Trump blames 'both sides' for Charlottesville violence

US President Donald Trump has insisted that both sides were to blame for the violence, which rocked the city in Virginia

US President Donald Trump
US President Donald Trump

US President Donald Trump has insisted that both sides were to blame for the violent unrest, which rocked the city in Virginia, leaving one dead and 19 others injured.

The incident broke out during a weekend rally by white nationalists in Virginia, culminating with white nationalist James Alex Fields Jr allegedly driving his car into a crowd of anti-racism protesters, killing Heather Heyer.

Trump, who drew sharp criticism from Republicans and Democrats for his initial response, reverted on Tuesday to his position that both sides were at fault for the violence, a day after bowing to pressure to explicitly condemn the Ku Klux Klan, neo-Nazi and white supremacist groups.

Appearing angry and irritated, the president maintained that his original reaction was based on the facts he had at the time. Blame, he said, belonged on both sides.

"You had a group on one side that was bad, and you had a group on the other side that was also very violent. And nobody wants to say that, but I'll say it right now," Trump said, referring to right- and left-wing protesters.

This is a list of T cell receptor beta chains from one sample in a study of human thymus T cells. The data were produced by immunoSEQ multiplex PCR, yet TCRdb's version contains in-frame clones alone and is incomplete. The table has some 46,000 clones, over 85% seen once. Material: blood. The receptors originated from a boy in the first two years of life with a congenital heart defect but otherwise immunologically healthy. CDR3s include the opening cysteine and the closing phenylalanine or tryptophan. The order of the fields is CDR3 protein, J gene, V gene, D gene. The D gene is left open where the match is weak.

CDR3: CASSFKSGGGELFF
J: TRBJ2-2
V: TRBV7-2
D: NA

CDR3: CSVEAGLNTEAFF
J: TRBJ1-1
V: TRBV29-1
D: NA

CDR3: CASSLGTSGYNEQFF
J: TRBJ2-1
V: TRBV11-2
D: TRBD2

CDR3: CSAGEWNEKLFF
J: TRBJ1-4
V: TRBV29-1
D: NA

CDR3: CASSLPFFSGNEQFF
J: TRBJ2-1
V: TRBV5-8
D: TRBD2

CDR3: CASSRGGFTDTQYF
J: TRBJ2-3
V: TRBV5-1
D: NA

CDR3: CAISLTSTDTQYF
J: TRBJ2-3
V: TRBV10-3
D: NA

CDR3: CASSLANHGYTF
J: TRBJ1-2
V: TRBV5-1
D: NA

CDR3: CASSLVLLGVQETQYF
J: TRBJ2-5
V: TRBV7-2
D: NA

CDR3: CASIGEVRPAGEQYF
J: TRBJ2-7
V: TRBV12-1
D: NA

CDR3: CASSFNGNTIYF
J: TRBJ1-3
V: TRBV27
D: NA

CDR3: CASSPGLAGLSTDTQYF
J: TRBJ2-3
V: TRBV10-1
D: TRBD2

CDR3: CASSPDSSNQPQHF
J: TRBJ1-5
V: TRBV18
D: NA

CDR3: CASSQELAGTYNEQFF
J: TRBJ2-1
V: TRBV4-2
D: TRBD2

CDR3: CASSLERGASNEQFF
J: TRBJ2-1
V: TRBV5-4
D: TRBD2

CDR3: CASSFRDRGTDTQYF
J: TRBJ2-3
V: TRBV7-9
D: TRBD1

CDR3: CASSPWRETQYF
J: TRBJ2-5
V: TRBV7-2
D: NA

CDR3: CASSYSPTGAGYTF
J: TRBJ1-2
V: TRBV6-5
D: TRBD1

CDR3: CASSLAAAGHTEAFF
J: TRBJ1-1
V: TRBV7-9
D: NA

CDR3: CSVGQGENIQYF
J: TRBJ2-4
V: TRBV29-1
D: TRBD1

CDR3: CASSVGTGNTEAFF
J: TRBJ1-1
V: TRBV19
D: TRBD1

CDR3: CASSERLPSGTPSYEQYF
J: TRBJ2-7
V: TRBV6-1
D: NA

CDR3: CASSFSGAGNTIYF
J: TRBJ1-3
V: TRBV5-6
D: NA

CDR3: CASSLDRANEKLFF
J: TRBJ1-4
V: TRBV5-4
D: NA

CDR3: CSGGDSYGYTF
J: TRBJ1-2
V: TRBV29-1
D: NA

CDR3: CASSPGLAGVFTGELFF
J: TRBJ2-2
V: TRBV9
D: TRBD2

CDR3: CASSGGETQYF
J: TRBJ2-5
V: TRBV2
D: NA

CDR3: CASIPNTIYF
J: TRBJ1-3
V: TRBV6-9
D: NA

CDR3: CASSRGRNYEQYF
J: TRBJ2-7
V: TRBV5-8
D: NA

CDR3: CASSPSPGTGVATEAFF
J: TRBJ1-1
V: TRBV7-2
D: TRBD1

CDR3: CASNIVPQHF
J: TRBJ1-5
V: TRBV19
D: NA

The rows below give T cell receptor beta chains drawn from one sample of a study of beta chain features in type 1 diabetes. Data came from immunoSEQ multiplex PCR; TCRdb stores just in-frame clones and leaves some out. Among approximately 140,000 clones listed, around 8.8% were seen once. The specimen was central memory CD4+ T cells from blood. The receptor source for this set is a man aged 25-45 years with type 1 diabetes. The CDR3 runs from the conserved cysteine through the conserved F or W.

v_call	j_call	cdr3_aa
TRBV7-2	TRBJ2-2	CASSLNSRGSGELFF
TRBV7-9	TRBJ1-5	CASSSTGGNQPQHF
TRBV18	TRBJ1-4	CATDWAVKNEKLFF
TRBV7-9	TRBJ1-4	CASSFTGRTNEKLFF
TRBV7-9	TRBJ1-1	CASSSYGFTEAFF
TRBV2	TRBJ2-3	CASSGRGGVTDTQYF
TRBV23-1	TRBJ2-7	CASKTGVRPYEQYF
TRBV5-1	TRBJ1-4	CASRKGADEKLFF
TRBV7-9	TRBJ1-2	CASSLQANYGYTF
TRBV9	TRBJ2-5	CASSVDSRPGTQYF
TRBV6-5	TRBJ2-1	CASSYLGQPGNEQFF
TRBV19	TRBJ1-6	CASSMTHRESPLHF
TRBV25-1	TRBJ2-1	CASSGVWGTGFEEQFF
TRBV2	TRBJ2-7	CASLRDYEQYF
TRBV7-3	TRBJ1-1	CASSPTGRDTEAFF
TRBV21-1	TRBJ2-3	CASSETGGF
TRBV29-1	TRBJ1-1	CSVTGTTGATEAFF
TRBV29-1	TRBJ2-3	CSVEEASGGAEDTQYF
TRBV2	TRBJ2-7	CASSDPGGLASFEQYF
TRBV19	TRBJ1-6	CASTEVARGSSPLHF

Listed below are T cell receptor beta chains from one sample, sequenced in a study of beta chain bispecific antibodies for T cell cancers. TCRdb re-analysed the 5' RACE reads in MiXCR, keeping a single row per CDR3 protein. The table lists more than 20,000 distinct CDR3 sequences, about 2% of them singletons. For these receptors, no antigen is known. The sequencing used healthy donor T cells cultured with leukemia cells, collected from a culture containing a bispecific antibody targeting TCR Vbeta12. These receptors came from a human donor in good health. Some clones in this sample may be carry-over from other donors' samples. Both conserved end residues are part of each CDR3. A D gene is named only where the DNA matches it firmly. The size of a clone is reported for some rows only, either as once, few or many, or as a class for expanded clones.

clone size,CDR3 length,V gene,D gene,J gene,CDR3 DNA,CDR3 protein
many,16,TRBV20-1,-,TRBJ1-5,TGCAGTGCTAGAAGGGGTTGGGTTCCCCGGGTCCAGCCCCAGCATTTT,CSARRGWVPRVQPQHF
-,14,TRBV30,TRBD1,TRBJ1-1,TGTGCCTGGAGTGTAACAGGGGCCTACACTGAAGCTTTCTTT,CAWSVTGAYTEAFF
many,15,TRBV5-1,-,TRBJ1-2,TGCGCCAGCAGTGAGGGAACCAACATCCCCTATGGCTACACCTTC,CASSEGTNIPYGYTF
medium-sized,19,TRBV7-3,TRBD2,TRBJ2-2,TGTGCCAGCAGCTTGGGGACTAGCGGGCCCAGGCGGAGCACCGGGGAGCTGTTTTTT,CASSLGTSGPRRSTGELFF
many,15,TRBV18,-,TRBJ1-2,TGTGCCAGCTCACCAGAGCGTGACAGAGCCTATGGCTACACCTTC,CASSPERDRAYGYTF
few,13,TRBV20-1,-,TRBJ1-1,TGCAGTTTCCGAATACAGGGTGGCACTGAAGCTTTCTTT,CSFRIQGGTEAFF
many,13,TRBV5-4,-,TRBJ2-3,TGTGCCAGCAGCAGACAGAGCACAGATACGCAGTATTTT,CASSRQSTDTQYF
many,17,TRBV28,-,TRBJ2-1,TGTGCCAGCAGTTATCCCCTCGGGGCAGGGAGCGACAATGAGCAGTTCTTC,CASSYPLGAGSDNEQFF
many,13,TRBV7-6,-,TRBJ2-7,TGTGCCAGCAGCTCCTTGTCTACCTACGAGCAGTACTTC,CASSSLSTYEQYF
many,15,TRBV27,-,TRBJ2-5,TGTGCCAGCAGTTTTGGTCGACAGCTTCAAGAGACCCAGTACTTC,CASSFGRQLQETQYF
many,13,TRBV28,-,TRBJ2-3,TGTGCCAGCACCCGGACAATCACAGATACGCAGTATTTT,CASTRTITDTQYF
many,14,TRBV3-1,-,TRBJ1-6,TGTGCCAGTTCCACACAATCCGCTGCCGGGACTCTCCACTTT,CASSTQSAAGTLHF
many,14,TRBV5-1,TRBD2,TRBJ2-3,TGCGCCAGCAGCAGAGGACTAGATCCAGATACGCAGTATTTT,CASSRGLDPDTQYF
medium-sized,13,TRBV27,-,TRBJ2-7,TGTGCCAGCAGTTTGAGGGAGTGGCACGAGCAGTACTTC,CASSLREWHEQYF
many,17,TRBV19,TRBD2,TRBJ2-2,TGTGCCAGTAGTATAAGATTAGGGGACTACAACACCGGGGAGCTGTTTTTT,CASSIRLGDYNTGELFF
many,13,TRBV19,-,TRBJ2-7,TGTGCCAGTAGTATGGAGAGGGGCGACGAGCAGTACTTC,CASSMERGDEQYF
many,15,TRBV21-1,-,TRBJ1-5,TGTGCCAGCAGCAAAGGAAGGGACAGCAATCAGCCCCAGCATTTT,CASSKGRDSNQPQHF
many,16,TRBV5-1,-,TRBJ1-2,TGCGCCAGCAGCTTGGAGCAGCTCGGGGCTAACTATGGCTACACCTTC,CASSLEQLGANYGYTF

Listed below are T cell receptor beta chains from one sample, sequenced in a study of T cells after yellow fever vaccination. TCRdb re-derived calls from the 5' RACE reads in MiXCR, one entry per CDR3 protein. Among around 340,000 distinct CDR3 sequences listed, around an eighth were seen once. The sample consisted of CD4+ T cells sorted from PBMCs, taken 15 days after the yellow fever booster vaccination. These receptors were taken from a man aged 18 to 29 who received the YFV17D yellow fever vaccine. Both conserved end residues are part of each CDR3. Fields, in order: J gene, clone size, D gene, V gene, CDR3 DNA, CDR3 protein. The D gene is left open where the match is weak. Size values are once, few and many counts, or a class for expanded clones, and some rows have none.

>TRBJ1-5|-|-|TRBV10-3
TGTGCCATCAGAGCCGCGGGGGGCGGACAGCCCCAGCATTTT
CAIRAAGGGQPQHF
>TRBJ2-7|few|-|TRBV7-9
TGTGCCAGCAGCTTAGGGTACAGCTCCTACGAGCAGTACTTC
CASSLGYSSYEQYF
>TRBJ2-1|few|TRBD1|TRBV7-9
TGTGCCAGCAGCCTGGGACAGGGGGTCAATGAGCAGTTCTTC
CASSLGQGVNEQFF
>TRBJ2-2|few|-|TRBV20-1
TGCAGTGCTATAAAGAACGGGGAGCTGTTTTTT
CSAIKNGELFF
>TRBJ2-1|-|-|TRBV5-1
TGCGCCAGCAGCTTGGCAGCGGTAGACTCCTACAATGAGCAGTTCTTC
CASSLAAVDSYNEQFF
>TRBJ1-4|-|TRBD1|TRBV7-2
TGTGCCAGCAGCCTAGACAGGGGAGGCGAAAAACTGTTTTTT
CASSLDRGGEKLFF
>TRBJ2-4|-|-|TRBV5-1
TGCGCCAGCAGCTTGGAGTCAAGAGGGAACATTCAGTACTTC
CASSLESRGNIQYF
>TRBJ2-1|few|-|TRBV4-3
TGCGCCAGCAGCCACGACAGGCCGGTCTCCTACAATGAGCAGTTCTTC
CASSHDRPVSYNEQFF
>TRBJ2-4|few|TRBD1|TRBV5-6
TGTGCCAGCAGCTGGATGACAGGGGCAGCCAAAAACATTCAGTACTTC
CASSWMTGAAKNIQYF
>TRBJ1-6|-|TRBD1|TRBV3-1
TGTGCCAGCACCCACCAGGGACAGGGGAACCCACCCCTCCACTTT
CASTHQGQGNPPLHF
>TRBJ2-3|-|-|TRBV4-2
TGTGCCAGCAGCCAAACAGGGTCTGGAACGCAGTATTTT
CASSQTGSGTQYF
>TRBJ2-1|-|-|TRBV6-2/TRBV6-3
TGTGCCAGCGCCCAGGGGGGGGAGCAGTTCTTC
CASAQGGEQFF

"What about the alt-left that came charging at, as you say, at the alt-right? (...) There are two sides to a story."

When asked why he waited until yesterday to condemn hate groups present in Charlottesville, Trump said he wanted to be careful not to make a "quick statement" without all the facts.

"Not all of those people were neo-Nazis, believe me. Not all of those people were white supremacists by any stretch," Trump said of the participants in the deadly protest. "There was a group on this side. You can call them the left ... that came violently attacking the other group. So you can say what you want, but that’s the way it is."

He called the suspected Nazi sympathiser a "disgrace to himself, his family and this country."

The violence erupted on Saturday after white nationalists converged in Charlottesville for a "Unite the Right" rally in protest of plans to remove a statue of Robert E. Lee, commander of the pro-slavery Confederate army during the US Civil War.

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